Pressing the Flesh

Posted by on January 25th, 2013

There’s no Substitute for Face-to-Face Interactions

Last night my team and I had an opportunity to break bread with the CEO, CMO, head of public relations and various other senior executives from one of our client companies.  The mood was festive as we celebrated the CEO’s birthday as well as a milestone achievement for the Company.  Although this was the first time our collective teams had gotten together face-to-face, it was as if we had known each other for years.  Everyone was in good spirits and a great time was had by all.

As I took a cab back to my apartment, I got to thinking about how drastically interpersonal communication has become over the past decade.  While it is easy to wax on about the positive changes technology has had on how we communicate with family, friends, colleagues and clients/customers, I was also reminded of the negative implications technology can have on communication.

When I graduated from college, most of my business and personal communications took place either face-to-face or by phone – and by phone I mean, traditional, hard-wired Ma Bell phones.  Cellular phones were in their infancy and mainly used by titans of industry.  The same could be said about email; in fact, at my first job out of college, my entire firm shared ONE email account!

Spring forward to today where the options are almost limitless. Everyone has a cell phone, or two; and most people have multiple email addresses.  Miss your flight for a meeting or can’t make it home for the holidays, no problem, just use Skype.  And don’t get me started on texting and Facebook.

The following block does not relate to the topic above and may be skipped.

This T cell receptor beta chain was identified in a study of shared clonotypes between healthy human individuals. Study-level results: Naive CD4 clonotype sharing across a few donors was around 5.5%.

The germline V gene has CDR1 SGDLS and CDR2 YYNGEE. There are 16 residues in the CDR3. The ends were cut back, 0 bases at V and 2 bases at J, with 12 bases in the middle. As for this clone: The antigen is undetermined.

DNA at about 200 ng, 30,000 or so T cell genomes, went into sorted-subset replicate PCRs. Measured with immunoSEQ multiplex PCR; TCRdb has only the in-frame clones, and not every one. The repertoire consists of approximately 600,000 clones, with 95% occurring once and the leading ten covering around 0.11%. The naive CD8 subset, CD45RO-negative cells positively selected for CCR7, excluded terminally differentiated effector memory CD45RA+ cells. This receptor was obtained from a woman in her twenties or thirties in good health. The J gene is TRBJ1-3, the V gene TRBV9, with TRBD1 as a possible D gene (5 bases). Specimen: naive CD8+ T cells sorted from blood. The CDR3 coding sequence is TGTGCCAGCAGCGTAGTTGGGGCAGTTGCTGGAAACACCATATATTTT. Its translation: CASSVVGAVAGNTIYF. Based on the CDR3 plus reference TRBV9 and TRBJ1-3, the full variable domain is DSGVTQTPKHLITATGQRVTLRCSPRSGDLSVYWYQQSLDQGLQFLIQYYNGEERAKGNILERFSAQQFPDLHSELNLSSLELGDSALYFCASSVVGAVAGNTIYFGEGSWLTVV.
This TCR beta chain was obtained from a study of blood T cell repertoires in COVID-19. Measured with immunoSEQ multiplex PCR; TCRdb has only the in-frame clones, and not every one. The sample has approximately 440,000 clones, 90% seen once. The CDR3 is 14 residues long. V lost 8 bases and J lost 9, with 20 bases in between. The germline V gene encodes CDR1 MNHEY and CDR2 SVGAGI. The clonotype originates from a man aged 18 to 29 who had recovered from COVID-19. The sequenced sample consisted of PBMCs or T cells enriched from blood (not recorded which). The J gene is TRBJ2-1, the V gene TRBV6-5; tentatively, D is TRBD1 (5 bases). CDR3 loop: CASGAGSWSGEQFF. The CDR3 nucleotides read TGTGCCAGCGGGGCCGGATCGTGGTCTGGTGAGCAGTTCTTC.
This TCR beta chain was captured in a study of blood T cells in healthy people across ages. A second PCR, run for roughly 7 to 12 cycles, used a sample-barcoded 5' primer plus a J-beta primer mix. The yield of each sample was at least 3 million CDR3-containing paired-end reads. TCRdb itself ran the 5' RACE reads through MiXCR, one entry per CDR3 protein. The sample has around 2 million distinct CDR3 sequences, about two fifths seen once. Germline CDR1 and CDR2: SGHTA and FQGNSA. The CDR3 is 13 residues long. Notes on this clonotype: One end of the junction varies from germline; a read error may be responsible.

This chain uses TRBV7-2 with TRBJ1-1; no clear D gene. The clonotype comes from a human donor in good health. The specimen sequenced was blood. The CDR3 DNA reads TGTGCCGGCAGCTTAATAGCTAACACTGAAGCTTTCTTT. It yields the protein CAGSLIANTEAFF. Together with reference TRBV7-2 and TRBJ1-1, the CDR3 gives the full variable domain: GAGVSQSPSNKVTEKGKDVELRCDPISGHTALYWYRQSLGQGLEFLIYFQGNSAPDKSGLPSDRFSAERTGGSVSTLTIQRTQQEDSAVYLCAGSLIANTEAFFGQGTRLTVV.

Needless to say, advances in technology have forever changed the way we communicate – some for the better, but increasingly, some to the detriment of our interpersonal interactions.  Within the confines of my own office, for example, many of my associates have fallen prey to the dark-side, surrendering to the implied safety of technology.  Instead of meeting face-to-face, one-on-one or in larger groups, many of my colleagues have increasingly chosen to isolate themselves behind technology.  While I don’t expect someone to stop by my office every time we speak, I would like to see more people get off of their butts and walk the 15-20 feet to my office to talk.

And it’s not just hurting business relationships!

While I’m all for advancing technology, I must admit that I am concerned about the potential negative implications of reduced face-time over the long term.

Turning back to my recent business dinner, I can say with great confidence that getting together face-to-face with our client helped us further cement an important relationship for our firm.  Granted, my team had hit it out of the park in terms of delivering tremendous results, but strong results only get you so far.

Ultimately, it’s the relationship that matters.

And I’m not convinced that relationships based upon phone calls and emails can stand the test of time.

Just ask recent Heisman Trophy candidate Manti Te’o about his fictitious girlfriend, with whom he only communicated with via text, email and phone.